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context (was Re: ANN: SAX Filters for Namespace Processing)
- From: "Simon St.Laurent" <email@example.com>
- To: firstname.lastname@example.org
- Date: Wed, 01 Aug 2001 09:19:44 -0400
On 01 Aug 2001 11:27:12 +0100, Sean McGrath wrote:
> I remember the early days of namespace rec. development when people
> where talking about namespaces having no effect on parsers, no effect
> on apis etc. I find it very depressing to look at the
> increase in complexity of fundamental subsystems such as
> SAX/DOM/XPATH/Query etc.etc. because of namespaces.
I agree completely, as I agree with most of Sean's message.
> Context is always a difficult problem. Namespaces writes
> the context problem in stone and makes it an
> "in your face" aspect of pretty much everything you
> might want to do with XML documents.
One thing that's interesting to me here is the contrast between the use
of context in these XML Namespace/W3C XML Schema models and RELAX/RELAX
RELAX and RELAX NG provides some very cool context-sensitive document
modeling tools which let you say things like "paragraphs inside of lists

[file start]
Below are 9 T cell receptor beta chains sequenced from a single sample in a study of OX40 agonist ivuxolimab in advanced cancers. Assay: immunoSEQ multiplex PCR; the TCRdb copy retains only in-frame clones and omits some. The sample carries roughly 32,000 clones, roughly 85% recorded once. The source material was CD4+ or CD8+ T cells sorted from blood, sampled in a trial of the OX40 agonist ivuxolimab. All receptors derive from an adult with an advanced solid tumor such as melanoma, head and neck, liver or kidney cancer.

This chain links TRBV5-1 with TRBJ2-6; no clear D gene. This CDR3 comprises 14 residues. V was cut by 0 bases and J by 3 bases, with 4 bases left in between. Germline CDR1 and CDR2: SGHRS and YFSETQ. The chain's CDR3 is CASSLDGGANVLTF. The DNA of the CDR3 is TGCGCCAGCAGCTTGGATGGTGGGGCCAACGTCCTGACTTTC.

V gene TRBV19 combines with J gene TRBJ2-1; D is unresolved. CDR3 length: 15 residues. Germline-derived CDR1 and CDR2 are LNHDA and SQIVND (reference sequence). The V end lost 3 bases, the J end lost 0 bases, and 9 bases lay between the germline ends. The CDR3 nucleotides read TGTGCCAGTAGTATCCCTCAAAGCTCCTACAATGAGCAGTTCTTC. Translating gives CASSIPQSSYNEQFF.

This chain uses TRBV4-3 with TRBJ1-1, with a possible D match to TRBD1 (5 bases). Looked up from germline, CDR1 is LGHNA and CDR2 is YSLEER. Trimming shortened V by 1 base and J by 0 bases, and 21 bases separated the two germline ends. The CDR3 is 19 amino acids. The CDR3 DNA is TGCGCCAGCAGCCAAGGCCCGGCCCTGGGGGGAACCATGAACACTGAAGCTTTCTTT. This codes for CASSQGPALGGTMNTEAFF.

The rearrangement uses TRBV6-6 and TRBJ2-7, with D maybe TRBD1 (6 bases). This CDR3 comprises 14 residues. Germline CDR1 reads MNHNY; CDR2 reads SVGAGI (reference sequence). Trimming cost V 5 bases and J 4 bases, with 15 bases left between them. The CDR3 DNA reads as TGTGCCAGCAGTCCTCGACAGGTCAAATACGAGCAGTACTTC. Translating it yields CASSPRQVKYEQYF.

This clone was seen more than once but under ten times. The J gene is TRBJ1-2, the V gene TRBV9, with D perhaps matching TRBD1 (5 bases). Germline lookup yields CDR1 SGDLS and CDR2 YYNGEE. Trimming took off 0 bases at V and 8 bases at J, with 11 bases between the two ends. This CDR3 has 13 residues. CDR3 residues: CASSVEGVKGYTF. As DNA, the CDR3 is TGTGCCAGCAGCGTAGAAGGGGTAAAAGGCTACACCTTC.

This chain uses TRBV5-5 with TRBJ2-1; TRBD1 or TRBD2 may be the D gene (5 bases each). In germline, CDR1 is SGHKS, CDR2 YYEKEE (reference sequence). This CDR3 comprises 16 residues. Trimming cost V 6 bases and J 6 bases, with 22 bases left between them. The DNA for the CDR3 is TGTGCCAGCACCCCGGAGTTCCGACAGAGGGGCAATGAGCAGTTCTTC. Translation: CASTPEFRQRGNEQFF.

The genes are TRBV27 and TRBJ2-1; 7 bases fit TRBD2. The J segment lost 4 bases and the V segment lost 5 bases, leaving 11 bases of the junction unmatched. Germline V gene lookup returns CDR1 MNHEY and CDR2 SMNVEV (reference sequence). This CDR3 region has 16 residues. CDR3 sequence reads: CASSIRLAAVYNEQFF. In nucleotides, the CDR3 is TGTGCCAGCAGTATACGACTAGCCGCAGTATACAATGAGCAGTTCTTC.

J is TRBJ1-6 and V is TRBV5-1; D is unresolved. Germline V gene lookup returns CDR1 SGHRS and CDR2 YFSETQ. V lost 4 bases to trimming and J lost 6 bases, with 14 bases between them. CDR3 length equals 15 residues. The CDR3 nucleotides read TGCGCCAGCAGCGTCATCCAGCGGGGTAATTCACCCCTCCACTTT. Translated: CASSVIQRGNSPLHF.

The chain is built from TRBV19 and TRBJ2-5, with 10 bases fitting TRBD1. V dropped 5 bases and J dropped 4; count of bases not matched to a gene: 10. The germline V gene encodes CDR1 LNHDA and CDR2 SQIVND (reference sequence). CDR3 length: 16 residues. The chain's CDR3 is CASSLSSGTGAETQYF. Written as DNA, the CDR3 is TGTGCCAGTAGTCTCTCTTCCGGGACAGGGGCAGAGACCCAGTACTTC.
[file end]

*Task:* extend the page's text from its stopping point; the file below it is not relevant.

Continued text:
have a different content model than paragraphs in the main body of the
document." (I believe that TREX, Schematron, and Examplotron are
similarly capable, and have no problems with things like substitution
groups muddying context.)
That understanding at validation doesn't make any claims about the scope
of meaning in the document, however. You don't need to do RELAX
processing to figure out what the components in the document mean. It's
a far cleaner separation of validation processing from
I have to admit that I'm hoping the current situation with regard to XML
Namespaces and W3C XML Schemas is a giant practical joke, but I see no
signs of pranksters coming forward with a gleeful smile to announce that
they were just kidding.